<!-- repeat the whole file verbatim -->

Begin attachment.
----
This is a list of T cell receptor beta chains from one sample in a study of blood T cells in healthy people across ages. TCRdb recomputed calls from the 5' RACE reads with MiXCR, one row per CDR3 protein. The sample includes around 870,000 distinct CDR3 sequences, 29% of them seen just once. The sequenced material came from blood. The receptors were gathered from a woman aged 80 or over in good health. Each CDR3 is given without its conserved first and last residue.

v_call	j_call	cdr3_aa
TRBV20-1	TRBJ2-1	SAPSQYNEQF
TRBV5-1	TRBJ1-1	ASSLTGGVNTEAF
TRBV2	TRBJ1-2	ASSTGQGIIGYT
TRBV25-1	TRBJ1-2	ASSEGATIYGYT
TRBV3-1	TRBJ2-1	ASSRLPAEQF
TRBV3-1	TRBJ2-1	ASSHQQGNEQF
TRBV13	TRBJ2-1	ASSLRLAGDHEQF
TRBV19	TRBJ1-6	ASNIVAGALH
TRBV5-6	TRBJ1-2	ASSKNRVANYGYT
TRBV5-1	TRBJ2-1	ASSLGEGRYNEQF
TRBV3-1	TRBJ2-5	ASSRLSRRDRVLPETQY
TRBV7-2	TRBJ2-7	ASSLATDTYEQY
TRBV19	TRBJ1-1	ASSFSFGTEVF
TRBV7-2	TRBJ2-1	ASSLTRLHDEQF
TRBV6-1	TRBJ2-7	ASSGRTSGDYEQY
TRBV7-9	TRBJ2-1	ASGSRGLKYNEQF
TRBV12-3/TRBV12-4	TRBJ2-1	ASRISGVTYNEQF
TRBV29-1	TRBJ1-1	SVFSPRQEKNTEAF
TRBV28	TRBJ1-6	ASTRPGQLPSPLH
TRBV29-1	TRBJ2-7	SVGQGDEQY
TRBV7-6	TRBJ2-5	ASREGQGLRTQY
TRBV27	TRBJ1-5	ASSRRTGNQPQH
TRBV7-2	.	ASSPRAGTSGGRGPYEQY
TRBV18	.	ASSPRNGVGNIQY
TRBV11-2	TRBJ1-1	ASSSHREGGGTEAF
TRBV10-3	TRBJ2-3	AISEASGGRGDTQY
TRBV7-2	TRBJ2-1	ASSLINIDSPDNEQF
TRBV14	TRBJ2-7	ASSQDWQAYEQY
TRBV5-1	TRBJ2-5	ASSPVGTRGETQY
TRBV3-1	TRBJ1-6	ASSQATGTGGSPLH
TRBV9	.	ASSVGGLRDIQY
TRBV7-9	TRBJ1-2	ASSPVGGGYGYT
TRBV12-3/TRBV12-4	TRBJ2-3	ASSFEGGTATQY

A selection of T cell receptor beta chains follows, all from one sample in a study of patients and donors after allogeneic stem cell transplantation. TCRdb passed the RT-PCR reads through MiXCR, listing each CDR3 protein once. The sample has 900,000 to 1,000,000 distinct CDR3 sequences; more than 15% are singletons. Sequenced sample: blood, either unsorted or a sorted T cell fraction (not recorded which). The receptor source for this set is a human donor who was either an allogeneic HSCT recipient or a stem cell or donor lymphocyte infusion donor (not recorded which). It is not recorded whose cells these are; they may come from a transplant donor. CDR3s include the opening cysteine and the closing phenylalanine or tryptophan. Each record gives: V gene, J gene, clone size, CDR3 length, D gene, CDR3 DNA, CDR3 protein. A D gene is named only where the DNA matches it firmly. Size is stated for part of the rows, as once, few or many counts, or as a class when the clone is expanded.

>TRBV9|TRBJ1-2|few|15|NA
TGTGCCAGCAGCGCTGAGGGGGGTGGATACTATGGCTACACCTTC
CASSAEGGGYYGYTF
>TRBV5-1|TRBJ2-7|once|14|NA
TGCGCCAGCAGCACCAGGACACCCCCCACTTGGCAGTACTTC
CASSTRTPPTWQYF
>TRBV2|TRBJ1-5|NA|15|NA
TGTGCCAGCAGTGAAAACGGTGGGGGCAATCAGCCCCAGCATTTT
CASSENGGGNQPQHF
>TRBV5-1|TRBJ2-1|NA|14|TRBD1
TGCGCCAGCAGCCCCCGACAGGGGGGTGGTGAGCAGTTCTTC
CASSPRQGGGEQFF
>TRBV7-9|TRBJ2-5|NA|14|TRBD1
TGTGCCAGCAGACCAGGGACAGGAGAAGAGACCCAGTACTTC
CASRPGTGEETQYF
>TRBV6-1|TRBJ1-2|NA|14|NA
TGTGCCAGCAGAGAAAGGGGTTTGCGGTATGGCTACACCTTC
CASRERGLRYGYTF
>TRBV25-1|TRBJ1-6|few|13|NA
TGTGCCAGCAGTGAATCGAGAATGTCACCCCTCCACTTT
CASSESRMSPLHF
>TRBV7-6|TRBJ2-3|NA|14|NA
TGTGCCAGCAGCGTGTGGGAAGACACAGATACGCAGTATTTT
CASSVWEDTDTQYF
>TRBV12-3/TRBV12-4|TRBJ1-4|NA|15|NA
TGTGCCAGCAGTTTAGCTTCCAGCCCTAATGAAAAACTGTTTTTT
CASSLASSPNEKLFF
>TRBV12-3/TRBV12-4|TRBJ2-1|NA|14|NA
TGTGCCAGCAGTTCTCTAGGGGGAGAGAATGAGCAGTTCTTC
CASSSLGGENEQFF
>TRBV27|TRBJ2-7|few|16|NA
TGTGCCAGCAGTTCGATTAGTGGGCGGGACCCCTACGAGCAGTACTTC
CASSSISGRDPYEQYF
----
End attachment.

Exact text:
This is a list of T cell receptor beta chains from one sample in a study of blood T cells in healthy people across ages. TCRdb recomputed calls from the 5' RACE reads with MiXCR, one row per CDR3 protein. The sample includes around 870,000 distinct CDR3 sequences, 29% of them seen just once. The sequenced material came from blood. The receptors were gathered from a woman aged 80 or over in good health. Each CDR3 is given without its conserved first and last residue.

v_call	j_call	cdr3_aa
TRBV20-1	TRBJ2-1	SAPSQYNEQF
TRBV5-1	TRBJ1-1	ASSLTGGVNTEAF
TRBV2	TRBJ1-2	ASSTGQGIIGYT
TRBV25-1	TRBJ1-2	ASSEGATIYGYT
TRBV3-1	TRBJ2-1	ASSRLPAEQF
TRBV3-1	TRBJ2-1	ASSHQQGNEQF
TRBV13	TRBJ2-1	ASSLRLAGDHEQF
TRBV19	TRBJ1-6	ASNIVAGALH
TRBV5-6	TRBJ1-2	ASSKNRVANYGYT
TRBV5-1	TRBJ2-1	ASSLGEGRYNEQF
TRBV3-1	TRBJ2-5	ASSRLSRRDRVLPETQY
TRBV7-2	TRBJ2-7	ASSLATDTYEQY
TRBV19	TRBJ1-1	ASSFSFGTEVF
TRBV7-2	TRBJ2-1	ASSLTRLHDEQF
TRBV6-1	TRBJ2-7	ASSGRTSGDYEQY
TRBV7-9	TRBJ2-1	ASGSRGLKYNEQF
TRBV12-3/TRBV12-4	TRBJ2-1	ASRISGVTYNEQF
TRBV29-1	TRBJ1-1	SVFSPRQEKNTEAF
TRBV28	TRBJ1-6	ASTRPGQLPSPLH
TRBV29-1	TRBJ2-7	SVGQGDEQY
TRBV7-6	TRBJ2-5	ASREGQGLRTQY
TRBV27	TRBJ1-5	ASSRRTGNQPQH
TRBV7-2	.	ASSPRAGTSGGRGPYEQY
TRBV18	.	ASSPRNGVGNIQY
TRBV11-2	TRBJ1-1	ASSSHREGGGTEAF
TRBV10-3	TRBJ2-3	AISEASGGRGDTQY
TRBV7-2	TRBJ2-1	ASSLINIDSPDNEQF
TRBV14	TRBJ2-7	ASSQDWQAYEQY
TRBV5-1	TRBJ2-5	ASSPVGTRGETQY
TRBV3-1	TRBJ1-6	ASSQATGTGGSPLH
TRBV9	.	ASSVGGLRDIQY
TRBV7-9	TRBJ1-2	ASSPVGGGYGYT
TRBV12-3/TRBV12-4	TRBJ2-3	ASSFEGGTATQY

A selection of T cell receptor beta chains follows, all from one sample in a study of patients and donors after allogeneic stem cell transplantation. TCRdb passed the RT-PCR reads through MiXCR, listing each CDR3 protein once. The sample has 900,000 to 1,000,000 distinct CDR3 sequences; more than 15% are singletons. Sequenced sample: blood, either unsorted or a sorted T cell fraction (not recorded which). The receptor source for this set is a human donor who was either an allogeneic HSCT recipient or a stem cell or donor lymphocyte infusion donor (not recorded which). It is not recorded whose cells these are; they may come from a transplant donor. CDR3s include the opening cysteine and the closing phenylalanine or tryptophan. Each record gives: V gene, J gene, clone size, CDR3 length, D gene, CDR3 DNA, CDR3 protein. A D gene is named only where the DNA matches it firmly. Size is stated for part of the rows, as once, few or many counts, or as a class when the clone is expanded.

>TRBV9|TRBJ1-2|few|15|NA
TGTGCCAGCAGCGCTGAGGGGGGTGGATACTATGGCTACACCTTC
CASSAEGGGYYGYTF
>TRBV5-1|TRBJ2-7|once|14|NA
TGCGCCAGCAGCACCAGGACACCCCCCACTTGGCAGTACTTC
CASSTRTPPTWQYF
>TRBV2|TRBJ1-5|NA|15|NA
TGTGCCAGCAGTGAAAACGGTGGGGGCAATCAGCCCCAGCATTTT
CASSENGGGNQPQHF
>TRBV5-1|TRBJ2-1|NA|14|TRBD1
TGCGCCAGCAGCCCCCGACAGGGGGGTGGTGAGCAGTTCTTC
CASSPRQGGGEQFF
>TRBV7-9|TRBJ2-5|NA|14|TRBD1
TGTGCCAGCAGACCAGGGACAGGAGAAGAGACCCAGTACTTC
CASRPGTGEETQYF
>TRBV6-1|TRBJ1-2|NA|14|NA
TGTGCCAGCAGAGAAAGGGGTTTGCGGTATGGCTACACCTTC
CASRERGLRYGYTF
>TRBV25-1|TRBJ1-6|few|13|NA
TGTGCCAGCAGTGAATCGAGAATGTCACCCCTCCACTTT
CASSESRMSPLHF
>TRBV7-6|TRBJ2-3|NA|14|NA
TGTGCCAGCAGCGTGTGGGAAGACACAGATACGCAGTATTTT
CASSVWEDTDTQYF
>TRBV12-3/TRBV12-4|TRBJ1-4|NA|15|NA
TGTGCCAGCAGTTTAGCTTCCAGCCCTAATGAAAAACTGTTTTTT
CASSLASSPNEKLFF
>TRBV12-3/TRBV12-4|TRBJ2-1|NA|14|NA
TGTGCCAGCAGTTCTCTAGGGGGAGAGAATGAGCAGTTCTTC
CASSSLGGENEQFF
>TRBV27|TRBJ2-7|few|16|NA
TGTGCCAGCAGTTCGATTAGTGGGCGGGACCCCTACGAGCAGTACTTC
CASSSISGRDPYEQYF